• O'Joy

I Don’t Want to Die Ugly

There are many ways to commit suicide, and Mr Wong considered them all but one -- jumping off the building. He was not fearful of death itself, but he was terrified of dying ugly.
An elderly man smoking with the captions "I don't want to die ugly".
Cigarettes are Mr Wong’s escape from the harsh reality. (Source: Unsplash/Alexandre Lecocq)

Dependence on Others

For the past two decades, Mr Wong (not his real name), 68 years old, lived his life relying on his trusty right eye as he was visually impaired in his left eye. However, it all changed when he suffered from a stroke, which caused partial blindness in his right eye.


As he could no longer see clearly, the doctor told him that it was unsafe for him to continue working. Thus he was unable to support himself financially and had to rely on financial assistance from charitable organisations. Being dependent on others made Mr Wong feel helpless. This also caused him to have countless sleepless nights, which could not be resolved, even with the sleeping pills prescribed by his doctor.


Cigarettes are Mr Wong’s escape from the harsh reality. He would spend most of the money he got on cigarettes. During months when he received more money, he would spend it on more expensive cigarettes. It was his way of coping with the losses caused by the stroke. He would be smoking whenever he had the opportunity to. This coping mechanism however exacerbated his financial challenges.


Social Isolation

Mr Wong used to have many friends in his glorious years, but he lost these friendships after the stroke. He perceived that people did not want to be involved with a person who is partially blind. Neither did he want people to think he socialised with them because he wanted a favour from them. Hence, he kept to himself and slowly became socially isolated.


The Idea of Suicide

One night, Mr Wong could not take it anymore. The loneliness during the countless sleepless nights was too overwhelming to bear that he decided to end it all. He counted 40 sleeping pills from the bottle and swallowed them all, in the hope that his suffering would end in his sleep.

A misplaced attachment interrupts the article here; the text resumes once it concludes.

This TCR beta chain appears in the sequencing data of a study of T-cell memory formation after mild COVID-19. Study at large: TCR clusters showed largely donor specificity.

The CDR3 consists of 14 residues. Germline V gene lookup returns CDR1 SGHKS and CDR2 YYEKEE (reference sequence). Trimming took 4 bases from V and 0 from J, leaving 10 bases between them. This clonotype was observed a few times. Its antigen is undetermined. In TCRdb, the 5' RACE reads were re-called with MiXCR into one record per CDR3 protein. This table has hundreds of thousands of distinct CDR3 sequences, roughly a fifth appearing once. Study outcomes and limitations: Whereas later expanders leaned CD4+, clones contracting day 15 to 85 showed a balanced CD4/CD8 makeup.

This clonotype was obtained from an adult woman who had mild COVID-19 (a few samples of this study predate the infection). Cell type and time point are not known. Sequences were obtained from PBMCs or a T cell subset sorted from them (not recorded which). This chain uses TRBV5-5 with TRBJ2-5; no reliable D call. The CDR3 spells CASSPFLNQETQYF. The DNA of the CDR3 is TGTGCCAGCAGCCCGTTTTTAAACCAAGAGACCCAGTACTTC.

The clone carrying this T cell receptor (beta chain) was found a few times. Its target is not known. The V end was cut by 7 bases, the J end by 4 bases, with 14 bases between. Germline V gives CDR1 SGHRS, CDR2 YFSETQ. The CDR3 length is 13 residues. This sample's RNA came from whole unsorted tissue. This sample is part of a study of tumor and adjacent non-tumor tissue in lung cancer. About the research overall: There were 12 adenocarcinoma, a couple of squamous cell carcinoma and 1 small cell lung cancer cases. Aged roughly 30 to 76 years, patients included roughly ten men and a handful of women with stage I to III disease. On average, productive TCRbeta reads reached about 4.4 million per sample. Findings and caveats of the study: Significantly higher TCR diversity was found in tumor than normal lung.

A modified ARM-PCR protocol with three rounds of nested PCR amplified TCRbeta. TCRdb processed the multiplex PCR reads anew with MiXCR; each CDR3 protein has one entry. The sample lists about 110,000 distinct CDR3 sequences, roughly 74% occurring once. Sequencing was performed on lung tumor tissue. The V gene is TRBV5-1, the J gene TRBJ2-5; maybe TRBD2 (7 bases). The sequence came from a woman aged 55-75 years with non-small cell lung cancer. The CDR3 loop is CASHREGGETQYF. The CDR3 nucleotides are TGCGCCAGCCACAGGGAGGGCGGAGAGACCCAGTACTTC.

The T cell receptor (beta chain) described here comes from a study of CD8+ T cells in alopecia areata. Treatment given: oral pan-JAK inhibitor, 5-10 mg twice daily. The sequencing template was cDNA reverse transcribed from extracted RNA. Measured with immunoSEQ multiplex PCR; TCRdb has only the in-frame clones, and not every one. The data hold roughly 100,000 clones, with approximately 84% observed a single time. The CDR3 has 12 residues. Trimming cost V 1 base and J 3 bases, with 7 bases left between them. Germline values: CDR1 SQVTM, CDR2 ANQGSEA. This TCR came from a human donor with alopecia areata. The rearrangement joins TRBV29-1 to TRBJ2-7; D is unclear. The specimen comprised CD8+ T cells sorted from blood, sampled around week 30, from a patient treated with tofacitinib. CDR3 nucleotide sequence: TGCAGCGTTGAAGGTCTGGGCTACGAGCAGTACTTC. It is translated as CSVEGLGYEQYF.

Contrary to his wish, he survived, but also suffered greatly from it. Mr Wong woke up to a throbbing headache and began to throw up uncontrollably. Deep down, he knew that he should go to the hospital, but he was fearful that the doctor would reprimand him for committing suicide. So he decided to endure the gagging and retching all by himself in his toilet. The ordeal he went through felt more painful and ghastly than the misery of living. There and then, Mr Wong swore to himself that he would never attempt suicide again. It was a blessing in disguise.


New Hope

After the incident, TOUCH Home Care referred him to O’Joy for counselling. From then on, we were with him on this journey. Fiona, his counsellor, would listen attentively to him speak about his thoughts and feelings. It helped him to process how he perceived his impaired sense of sight. She also assessed his suicide risk.


Over the course of a year, Fiona continued to actively listen to him and explored how he could better cope with his limited vision and improve his social support. Mr Wong has now come to terms with his partial blindness. Even though he cannot see very well, he is still able to conduct his day-to-day activities. He knows that help is just a phone call away. That made him feel less helpless. Fiona also arranged a para-counsellor to visit him fortnightly to relieve his social isolation.


Fiona’s help made him realise that there are people who care about him, and that has given him the courage to live on. For that, he is very grateful to Fiona and O’Joy.


Mr Wong no longer contemplates suicide. In the meantime, he continues to indulge in smoking frequently and dye his hair to maintain his image.


* The names, photos, and some details in this story have been changed to protect the privacy and confidentiality of the client.

O'Joy serves vulnerable elderly like Mr Wong who suffers from depression and social isolation as a result of illness. By supporting our Services for Older Persons, you can help such elderly find comfort and company for the rest of their lives.


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